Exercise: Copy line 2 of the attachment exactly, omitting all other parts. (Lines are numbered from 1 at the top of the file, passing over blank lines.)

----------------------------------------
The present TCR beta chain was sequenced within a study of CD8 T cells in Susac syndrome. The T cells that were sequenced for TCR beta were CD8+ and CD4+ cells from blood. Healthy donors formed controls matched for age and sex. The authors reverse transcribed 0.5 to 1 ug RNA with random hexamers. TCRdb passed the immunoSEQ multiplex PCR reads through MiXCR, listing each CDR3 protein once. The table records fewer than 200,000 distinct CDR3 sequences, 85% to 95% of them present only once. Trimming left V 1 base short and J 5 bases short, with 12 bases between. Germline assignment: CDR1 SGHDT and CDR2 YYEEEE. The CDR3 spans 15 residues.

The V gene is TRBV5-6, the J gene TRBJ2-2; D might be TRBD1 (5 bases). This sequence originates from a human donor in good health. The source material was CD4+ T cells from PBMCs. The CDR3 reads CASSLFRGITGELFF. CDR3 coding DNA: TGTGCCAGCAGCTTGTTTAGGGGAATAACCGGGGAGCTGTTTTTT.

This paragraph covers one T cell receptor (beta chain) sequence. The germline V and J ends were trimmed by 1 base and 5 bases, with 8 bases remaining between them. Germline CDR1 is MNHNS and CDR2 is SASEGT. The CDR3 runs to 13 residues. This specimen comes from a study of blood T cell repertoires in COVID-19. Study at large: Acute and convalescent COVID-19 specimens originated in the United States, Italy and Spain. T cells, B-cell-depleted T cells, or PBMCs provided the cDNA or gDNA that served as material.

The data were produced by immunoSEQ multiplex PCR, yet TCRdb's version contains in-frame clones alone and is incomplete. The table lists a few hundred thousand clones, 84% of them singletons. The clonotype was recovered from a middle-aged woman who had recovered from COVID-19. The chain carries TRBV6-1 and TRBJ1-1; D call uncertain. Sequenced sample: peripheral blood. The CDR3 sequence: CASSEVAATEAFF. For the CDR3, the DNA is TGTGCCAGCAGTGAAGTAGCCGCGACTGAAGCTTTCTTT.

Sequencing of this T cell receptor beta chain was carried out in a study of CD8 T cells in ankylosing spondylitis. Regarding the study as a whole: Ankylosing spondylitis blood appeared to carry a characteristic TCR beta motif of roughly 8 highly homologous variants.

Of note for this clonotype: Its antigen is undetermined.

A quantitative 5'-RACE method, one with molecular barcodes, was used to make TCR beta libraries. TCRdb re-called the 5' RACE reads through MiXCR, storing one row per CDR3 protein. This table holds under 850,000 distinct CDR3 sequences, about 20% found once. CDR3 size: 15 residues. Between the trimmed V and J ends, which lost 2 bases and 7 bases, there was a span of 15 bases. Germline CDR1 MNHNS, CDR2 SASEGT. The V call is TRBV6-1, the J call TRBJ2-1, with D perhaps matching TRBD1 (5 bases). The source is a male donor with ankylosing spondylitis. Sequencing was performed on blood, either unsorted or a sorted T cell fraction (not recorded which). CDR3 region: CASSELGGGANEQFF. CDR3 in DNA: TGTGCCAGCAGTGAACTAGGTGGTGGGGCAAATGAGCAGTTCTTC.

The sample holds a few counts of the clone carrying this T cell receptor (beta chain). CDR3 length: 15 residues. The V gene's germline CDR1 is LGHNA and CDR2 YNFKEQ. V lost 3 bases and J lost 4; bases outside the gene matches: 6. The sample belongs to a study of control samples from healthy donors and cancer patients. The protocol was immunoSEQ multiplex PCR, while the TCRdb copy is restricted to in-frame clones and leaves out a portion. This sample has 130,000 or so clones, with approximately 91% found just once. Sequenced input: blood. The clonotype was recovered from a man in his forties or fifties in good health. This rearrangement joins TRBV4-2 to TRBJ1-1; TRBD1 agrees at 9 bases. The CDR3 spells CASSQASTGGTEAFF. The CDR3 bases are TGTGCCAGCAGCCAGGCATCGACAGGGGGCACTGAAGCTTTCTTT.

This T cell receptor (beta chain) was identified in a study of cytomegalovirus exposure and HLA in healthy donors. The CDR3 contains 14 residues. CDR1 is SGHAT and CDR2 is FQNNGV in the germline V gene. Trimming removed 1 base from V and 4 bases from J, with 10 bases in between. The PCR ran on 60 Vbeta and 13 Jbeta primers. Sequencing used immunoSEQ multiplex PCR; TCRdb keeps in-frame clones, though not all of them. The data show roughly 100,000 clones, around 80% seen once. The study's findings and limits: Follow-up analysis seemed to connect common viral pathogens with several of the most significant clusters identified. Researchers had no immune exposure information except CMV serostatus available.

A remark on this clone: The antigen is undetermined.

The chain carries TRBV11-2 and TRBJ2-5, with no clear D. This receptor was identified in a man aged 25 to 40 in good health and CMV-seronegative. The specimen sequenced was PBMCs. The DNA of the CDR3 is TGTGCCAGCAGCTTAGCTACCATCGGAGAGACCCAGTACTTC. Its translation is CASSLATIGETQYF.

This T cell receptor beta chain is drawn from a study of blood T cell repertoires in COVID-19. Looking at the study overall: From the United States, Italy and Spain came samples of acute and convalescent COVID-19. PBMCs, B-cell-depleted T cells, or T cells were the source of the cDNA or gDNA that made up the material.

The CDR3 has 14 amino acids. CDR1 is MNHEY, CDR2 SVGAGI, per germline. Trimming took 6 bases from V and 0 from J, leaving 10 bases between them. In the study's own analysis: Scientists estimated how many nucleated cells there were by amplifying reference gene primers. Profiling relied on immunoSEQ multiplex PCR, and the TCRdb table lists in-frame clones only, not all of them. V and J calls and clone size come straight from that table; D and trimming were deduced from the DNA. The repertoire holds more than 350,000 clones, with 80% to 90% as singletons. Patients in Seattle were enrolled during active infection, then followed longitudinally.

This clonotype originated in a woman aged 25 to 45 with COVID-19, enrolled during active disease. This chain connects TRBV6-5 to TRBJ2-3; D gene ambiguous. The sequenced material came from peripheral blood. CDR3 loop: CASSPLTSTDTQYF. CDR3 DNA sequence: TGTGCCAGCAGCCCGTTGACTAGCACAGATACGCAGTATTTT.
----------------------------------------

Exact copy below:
The V gene is TRBV5-6, the J gene TRBJ2-2; D might be TRBD1 (5 bases). This sequence originates from a human donor in good health. The source material was CD4+ T cells from PBMCs. The CDR3 reads CASSLFRGITGELFF. CDR3 coding DNA: TGTGCCAGCAGCTTGTTTAGGGGAATAACCGGGGAGCTGTTTTTT.